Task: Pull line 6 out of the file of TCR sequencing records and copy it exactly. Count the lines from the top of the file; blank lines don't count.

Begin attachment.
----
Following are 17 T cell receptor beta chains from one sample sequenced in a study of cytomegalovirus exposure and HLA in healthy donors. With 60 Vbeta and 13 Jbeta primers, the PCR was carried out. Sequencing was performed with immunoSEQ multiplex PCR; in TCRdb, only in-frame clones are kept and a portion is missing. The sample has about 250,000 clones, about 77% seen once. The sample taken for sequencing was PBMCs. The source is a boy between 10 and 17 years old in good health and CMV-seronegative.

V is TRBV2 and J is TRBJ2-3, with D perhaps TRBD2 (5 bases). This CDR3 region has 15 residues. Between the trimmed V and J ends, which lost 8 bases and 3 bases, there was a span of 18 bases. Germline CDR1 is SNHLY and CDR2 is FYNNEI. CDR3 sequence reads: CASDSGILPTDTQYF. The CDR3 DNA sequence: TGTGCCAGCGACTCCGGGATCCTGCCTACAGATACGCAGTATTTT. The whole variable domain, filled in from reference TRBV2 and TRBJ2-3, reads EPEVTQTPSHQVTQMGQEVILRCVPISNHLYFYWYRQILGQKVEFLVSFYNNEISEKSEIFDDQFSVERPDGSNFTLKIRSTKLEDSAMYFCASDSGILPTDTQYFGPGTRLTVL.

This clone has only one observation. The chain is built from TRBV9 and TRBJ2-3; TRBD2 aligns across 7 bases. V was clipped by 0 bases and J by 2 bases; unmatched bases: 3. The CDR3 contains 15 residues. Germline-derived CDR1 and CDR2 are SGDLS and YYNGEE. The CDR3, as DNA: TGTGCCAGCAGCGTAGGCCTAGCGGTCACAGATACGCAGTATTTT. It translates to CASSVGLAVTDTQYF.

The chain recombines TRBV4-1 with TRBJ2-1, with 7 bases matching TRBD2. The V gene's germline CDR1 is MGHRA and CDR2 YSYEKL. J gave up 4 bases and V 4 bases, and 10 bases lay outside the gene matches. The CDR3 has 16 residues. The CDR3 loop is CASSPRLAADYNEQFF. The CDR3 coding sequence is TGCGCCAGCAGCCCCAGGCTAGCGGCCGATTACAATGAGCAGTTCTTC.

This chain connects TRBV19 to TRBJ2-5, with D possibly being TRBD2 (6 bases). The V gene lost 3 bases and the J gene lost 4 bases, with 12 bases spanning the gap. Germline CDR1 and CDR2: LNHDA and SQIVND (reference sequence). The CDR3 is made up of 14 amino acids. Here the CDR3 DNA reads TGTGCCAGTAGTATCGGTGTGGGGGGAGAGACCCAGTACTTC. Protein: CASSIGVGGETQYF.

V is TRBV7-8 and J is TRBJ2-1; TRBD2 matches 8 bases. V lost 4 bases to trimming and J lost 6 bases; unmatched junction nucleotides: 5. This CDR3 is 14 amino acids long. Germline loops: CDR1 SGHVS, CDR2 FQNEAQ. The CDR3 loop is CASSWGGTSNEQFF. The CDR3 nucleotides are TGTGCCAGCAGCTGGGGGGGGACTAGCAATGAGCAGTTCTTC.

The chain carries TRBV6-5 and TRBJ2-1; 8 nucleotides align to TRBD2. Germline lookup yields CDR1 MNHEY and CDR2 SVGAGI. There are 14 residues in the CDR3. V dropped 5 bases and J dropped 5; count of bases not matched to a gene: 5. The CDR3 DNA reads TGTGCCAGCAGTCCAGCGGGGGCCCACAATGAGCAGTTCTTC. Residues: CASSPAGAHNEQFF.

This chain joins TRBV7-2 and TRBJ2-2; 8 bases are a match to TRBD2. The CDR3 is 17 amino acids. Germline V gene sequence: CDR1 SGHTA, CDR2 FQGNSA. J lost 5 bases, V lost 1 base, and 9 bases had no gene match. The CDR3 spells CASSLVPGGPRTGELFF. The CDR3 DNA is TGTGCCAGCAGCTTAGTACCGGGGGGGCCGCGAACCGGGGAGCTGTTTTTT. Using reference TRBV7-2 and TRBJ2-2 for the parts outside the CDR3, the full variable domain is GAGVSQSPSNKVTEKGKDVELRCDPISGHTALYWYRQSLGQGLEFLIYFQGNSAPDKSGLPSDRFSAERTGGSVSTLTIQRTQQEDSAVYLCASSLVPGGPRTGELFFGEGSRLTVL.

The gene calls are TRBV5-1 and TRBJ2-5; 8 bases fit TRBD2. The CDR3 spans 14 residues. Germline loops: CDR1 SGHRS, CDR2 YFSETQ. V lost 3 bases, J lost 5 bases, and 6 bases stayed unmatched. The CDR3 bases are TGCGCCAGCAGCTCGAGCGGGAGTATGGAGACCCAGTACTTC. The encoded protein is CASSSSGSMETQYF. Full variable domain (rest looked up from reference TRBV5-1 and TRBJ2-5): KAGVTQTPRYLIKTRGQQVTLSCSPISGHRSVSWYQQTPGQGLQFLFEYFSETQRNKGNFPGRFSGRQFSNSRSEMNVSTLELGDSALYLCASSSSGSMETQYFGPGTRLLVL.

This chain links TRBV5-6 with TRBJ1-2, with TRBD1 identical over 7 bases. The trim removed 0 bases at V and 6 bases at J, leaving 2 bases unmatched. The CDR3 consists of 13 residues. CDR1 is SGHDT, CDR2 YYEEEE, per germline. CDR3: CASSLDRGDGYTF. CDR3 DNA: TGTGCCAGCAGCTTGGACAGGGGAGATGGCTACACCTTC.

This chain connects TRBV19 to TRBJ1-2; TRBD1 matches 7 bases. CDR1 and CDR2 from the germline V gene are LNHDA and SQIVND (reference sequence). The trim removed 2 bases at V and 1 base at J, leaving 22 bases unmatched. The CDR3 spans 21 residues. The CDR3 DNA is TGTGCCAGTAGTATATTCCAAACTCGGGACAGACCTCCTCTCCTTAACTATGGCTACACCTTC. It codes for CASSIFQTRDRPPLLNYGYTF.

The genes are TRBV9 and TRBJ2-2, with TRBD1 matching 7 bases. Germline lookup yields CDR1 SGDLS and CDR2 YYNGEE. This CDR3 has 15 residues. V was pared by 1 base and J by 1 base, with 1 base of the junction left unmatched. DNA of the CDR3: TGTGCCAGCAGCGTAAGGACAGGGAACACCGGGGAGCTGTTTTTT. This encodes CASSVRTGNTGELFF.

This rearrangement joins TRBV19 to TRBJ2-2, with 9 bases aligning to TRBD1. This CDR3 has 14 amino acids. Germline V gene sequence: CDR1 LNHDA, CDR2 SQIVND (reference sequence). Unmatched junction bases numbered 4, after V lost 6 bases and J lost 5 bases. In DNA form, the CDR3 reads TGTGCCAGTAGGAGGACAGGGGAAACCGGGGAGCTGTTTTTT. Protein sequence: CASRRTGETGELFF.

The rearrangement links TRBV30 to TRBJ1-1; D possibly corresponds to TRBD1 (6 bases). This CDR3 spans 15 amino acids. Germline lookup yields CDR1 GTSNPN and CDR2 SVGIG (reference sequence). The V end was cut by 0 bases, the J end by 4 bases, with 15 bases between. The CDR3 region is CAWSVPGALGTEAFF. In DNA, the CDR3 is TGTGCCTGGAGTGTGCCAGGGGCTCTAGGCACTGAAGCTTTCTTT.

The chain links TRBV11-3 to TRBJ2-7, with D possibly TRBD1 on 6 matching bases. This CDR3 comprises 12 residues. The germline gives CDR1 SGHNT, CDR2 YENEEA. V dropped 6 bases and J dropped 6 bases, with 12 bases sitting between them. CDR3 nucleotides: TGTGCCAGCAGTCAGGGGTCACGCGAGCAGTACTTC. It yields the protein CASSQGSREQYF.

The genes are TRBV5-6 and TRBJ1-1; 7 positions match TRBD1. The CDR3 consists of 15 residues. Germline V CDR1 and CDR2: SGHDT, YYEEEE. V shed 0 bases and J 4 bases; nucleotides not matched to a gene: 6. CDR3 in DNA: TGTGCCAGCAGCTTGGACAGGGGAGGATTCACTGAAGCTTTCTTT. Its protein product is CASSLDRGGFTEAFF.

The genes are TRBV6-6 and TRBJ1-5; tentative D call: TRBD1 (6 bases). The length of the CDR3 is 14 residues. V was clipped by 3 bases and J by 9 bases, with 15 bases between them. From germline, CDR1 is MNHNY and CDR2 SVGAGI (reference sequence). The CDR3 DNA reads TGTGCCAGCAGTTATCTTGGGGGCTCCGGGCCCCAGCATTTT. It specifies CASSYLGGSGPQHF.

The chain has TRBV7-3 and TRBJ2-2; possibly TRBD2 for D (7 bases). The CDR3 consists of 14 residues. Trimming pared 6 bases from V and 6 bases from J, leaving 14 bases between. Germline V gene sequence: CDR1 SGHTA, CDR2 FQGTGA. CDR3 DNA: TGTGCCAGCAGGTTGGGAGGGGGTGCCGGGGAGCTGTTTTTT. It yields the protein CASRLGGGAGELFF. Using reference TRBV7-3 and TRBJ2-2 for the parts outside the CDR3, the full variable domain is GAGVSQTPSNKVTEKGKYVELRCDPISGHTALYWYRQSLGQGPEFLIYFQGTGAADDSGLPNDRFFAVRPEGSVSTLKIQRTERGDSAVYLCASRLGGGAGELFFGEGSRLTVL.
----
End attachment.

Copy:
V is TRBV7-8 and J is TRBJ2-1; TRBD2 matches 8 bases. V lost 4 bases to trimming and J lost 6 bases; unmatched junction nucleotides: 5. This CDR3 is 14 amino acids long. Germline loops: CDR1 SGHVS, CDR2 FQNEAQ. The CDR3 loop is CASSWGGTSNEQFF. The CDR3 nucleotides are TGTGCCAGCAGCTGGGGGGGGACTAGCAATGAGCAGTTCTTC.